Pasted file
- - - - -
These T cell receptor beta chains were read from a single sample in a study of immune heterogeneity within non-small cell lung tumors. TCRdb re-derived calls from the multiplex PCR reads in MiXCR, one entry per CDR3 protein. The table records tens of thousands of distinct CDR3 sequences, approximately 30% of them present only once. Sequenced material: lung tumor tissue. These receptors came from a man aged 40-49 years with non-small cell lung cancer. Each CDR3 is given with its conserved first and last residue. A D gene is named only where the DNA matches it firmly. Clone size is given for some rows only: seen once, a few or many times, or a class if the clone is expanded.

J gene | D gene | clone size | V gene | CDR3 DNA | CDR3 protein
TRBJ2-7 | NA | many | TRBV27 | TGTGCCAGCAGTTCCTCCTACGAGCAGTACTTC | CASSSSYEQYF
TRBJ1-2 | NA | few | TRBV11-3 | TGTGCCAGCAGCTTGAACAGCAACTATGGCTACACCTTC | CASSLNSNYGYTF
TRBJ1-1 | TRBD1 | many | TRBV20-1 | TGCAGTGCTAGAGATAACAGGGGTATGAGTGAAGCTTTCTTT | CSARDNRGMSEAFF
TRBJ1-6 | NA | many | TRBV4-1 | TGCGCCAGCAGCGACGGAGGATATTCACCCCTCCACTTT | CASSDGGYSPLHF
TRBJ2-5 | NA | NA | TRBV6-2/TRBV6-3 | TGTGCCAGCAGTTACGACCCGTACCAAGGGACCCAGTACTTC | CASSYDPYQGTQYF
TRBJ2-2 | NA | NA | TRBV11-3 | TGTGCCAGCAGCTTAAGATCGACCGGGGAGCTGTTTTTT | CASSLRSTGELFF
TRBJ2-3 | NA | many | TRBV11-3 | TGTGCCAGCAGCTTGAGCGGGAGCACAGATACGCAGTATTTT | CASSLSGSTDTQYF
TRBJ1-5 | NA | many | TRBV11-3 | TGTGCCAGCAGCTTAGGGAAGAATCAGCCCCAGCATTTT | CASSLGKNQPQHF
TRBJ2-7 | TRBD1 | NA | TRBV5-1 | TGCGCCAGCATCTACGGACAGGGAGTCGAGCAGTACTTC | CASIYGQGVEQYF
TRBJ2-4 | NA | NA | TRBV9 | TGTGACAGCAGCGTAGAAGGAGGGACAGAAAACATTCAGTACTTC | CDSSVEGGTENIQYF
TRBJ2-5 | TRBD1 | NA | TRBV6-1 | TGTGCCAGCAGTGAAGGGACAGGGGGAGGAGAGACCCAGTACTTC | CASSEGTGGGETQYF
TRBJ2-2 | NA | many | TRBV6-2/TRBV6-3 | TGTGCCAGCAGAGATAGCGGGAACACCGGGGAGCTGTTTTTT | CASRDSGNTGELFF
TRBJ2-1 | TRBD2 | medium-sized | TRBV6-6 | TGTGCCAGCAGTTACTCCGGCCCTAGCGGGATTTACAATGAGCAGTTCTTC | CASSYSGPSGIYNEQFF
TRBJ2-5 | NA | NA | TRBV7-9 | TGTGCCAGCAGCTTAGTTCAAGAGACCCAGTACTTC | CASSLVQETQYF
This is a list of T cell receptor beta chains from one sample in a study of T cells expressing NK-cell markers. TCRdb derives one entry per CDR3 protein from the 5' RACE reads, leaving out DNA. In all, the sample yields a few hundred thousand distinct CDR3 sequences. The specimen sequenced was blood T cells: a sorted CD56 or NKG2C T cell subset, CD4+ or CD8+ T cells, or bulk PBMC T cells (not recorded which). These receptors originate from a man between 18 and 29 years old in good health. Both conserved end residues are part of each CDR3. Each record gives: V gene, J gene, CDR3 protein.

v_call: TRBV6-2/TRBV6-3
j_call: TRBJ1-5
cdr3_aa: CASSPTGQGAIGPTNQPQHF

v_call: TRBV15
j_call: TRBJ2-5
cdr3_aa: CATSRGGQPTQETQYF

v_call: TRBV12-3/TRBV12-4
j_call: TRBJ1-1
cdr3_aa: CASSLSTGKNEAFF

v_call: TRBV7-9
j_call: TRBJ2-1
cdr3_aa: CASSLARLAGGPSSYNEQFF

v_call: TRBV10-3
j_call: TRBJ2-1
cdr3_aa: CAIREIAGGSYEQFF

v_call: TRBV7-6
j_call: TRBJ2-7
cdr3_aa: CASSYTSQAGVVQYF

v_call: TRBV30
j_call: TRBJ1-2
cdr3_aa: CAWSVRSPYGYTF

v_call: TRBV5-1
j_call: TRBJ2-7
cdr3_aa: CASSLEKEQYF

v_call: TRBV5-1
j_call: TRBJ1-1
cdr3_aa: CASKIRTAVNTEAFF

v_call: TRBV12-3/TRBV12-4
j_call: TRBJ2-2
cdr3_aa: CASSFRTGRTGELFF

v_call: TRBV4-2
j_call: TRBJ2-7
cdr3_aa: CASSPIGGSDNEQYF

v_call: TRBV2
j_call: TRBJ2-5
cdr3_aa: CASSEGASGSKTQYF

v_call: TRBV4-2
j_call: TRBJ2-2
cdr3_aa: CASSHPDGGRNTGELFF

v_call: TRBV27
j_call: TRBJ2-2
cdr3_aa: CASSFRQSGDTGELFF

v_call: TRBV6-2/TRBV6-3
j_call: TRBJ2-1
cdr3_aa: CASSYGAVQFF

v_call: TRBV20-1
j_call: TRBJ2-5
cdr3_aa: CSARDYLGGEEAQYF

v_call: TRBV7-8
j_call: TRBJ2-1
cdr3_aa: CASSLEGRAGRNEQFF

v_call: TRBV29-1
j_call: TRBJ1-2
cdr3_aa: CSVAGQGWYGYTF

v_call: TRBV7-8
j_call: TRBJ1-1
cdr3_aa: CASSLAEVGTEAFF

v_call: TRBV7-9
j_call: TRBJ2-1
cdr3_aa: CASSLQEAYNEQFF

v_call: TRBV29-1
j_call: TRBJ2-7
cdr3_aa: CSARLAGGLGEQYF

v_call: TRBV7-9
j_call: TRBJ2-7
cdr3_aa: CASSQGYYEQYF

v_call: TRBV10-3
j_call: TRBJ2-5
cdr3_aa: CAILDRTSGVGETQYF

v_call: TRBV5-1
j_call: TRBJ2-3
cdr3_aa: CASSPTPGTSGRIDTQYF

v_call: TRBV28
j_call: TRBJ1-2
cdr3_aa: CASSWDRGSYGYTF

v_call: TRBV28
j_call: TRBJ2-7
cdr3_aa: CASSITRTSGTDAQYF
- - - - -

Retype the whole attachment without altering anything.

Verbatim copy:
These T cell receptor beta chains were read from a single sample in a study of immune heterogeneity within non-small cell lung tumors. TCRdb re-derived calls from the multiplex PCR reads in MiXCR, one entry per CDR3 protein. The table records tens of thousands of distinct CDR3 sequences, approximately 30% of them present only once. Sequenced material: lung tumor tissue. These receptors came from a man aged 40-49 years with non-small cell lung cancer. Each CDR3 is given with its conserved first and last residue. A D gene is named only where the DNA matches it firmly. Clone size is given for some rows only: seen once, a few or many times, or a class if the clone is expanded.

J gene | D gene | clone size | V gene | CDR3 DNA | CDR3 protein
TRBJ2-7 | NA | many | TRBV27 | TGTGCCAGCAGTTCCTCCTACGAGCAGTACTTC | CASSSSYEQYF
TRBJ1-2 | NA | few | TRBV11-3 | TGTGCCAGCAGCTTGAACAGCAACTATGGCTACACCTTC | CASSLNSNYGYTF
TRBJ1-1 | TRBD1 | many | TRBV20-1 | TGCAGTGCTAGAGATAACAGGGGTATGAGTGAAGCTTTCTTT | CSARDNRGMSEAFF
TRBJ1-6 | NA | many | TRBV4-1 | TGCGCCAGCAGCGACGGAGGATATTCACCCCTCCACTTT | CASSDGGYSPLHF
TRBJ2-5 | NA | NA | TRBV6-2/TRBV6-3 | TGTGCCAGCAGTTACGACCCGTACCAAGGGACCCAGTACTTC | CASSYDPYQGTQYF
TRBJ2-2 | NA | NA | TRBV11-3 | TGTGCCAGCAGCTTAAGATCGACCGGGGAGCTGTTTTTT | CASSLRSTGELFF
TRBJ2-3 | NA | many | TRBV11-3 | TGTGCCAGCAGCTTGAGCGGGAGCACAGATACGCAGTATTTT | CASSLSGSTDTQYF
TRBJ1-5 | NA | many | TRBV11-3 | TGTGCCAGCAGCTTAGGGAAGAATCAGCCCCAGCATTTT | CASSLGKNQPQHF
TRBJ2-7 | TRBD1 | NA | TRBV5-1 | TGCGCCAGCATCTACGGACAGGGAGTCGAGCAGTACTTC | CASIYGQGVEQYF
TRBJ2-4 | NA | NA | TRBV9 | TGTGACAGCAGCGTAGAAGGAGGGACAGAAAACATTCAGTACTTC | CDSSVEGGTENIQYF
TRBJ2-5 | TRBD1 | NA | TRBV6-1 | TGTGCCAGCAGTGAAGGGACAGGGGGAGGAGAGACCCAGTACTTC | CASSEGTGGGETQYF
TRBJ2-2 | NA | many | TRBV6-2/TRBV6-3 | TGTGCCAGCAGAGATAGCGGGAACACCGGGGAGCTGTTTTTT | CASRDSGNTGELFF
TRBJ2-1 | TRBD2 | medium-sized | TRBV6-6 | TGTGCCAGCAGTTACTCCGGCCCTAGCGGGATTTACAATGAGCAGTTCTTC | CASSYSGPSGIYNEQFF
TRBJ2-5 | NA | NA | TRBV7-9 | TGTGCCAGCAGCTTAGTTCAAGAGACCCAGTACTTC | CASSLVQETQYF
This is a list of T cell receptor beta chains from one sample in a study of T cells expressing NK-cell markers. TCRdb derives one entry per CDR3 protein from the 5' RACE reads, leaving out DNA. In all, the sample yields a few hundred thousand distinct CDR3 sequences. The specimen sequenced was blood T cells: a sorted CD56 or NKG2C T cell subset, CD4+ or CD8+ T cells, or bulk PBMC T cells (not recorded which). These receptors originate from a man between 18 and 29 years old in good health. Both conserved end residues are part of each CDR3. Each record gives: V gene, J gene, CDR3 protein.

v_call: TRBV6-2/TRBV6-3
j_call: TRBJ1-5
cdr3_aa: CASSPTGQGAIGPTNQPQHF

v_call: TRBV15
j_call: TRBJ2-5
cdr3_aa: CATSRGGQPTQETQYF

v_call: TRBV12-3/TRBV12-4
j_call: TRBJ1-1
cdr3_aa: CASSLSTGKNEAFF

v_call: TRBV7-9
j_call: TRBJ2-1
cdr3_aa: CASSLARLAGGPSSYNEQFF

v_call: TRBV10-3
j_call: TRBJ2-1
cdr3_aa: CAIREIAGGSYEQFF

v_call: TRBV7-6
j_call: TRBJ2-7
cdr3_aa: CASSYTSQAGVVQYF

v_call: TRBV30
j_call: TRBJ1-2
cdr3_aa: CAWSVRSPYGYTF

v_call: TRBV5-1
j_call: TRBJ2-7
cdr3_aa: CASSLEKEQYF

v_call: TRBV5-1
j_call: TRBJ1-1
cdr3_aa: CASKIRTAVNTEAFF

v_call: TRBV12-3/TRBV12-4
j_call: TRBJ2-2
cdr3_aa: CASSFRTGRTGELFF

v_call: TRBV4-2
j_call: TRBJ2-7
cdr3_aa: CASSPIGGSDNEQYF

v_call: TRBV2
j_call: TRBJ2-5
cdr3_aa: CASSEGASGSKTQYF

v_call: TRBV4-2
j_call: TRBJ2-2
cdr3_aa: CASSHPDGGRNTGELFF

v_call: TRBV27
j_call: TRBJ2-2
cdr3_aa: CASSFRQSGDTGELFF

v_call: TRBV6-2/TRBV6-3
j_call: TRBJ2-1
cdr3_aa: CASSYGAVQFF

v_call: TRBV20-1
j_call: TRBJ2-5
cdr3_aa: CSARDYLGGEEAQYF

v_call: TRBV7-8
j_call: TRBJ2-1
cdr3_aa: CASSLEGRAGRNEQFF

v_call: TRBV29-1
j_call: TRBJ1-2
cdr3_aa: CSVAGQGWYGYTF

v_call: TRBV7-8
j_call: TRBJ1-1
cdr3_aa: CASSLAEVGTEAFF

v_call: TRBV7-9
j_call: TRBJ2-1
cdr3_aa: CASSLQEAYNEQFF

v_call: TRBV29-1
j_call: TRBJ2-7
cdr3_aa: CSARLAGGLGEQYF

v_call: TRBV7-9
j_call: TRBJ2-7
cdr3_aa: CASSQGYYEQYF

v_call: TRBV10-3
j_call: TRBJ2-5
cdr3_aa: CAILDRTSGVGETQYF

v_call: TRBV5-1
j_call: TRBJ2-3
cdr3_aa: CASSPTPGTSGRIDTQYF

v_call: TRBV28
j_call: TRBJ1-2
cdr3_aa: CASSWDRGSYGYTF

v_call: TRBV28
j_call: TRBJ2-7
cdr3_aa: CASSITRTSGTDAQYF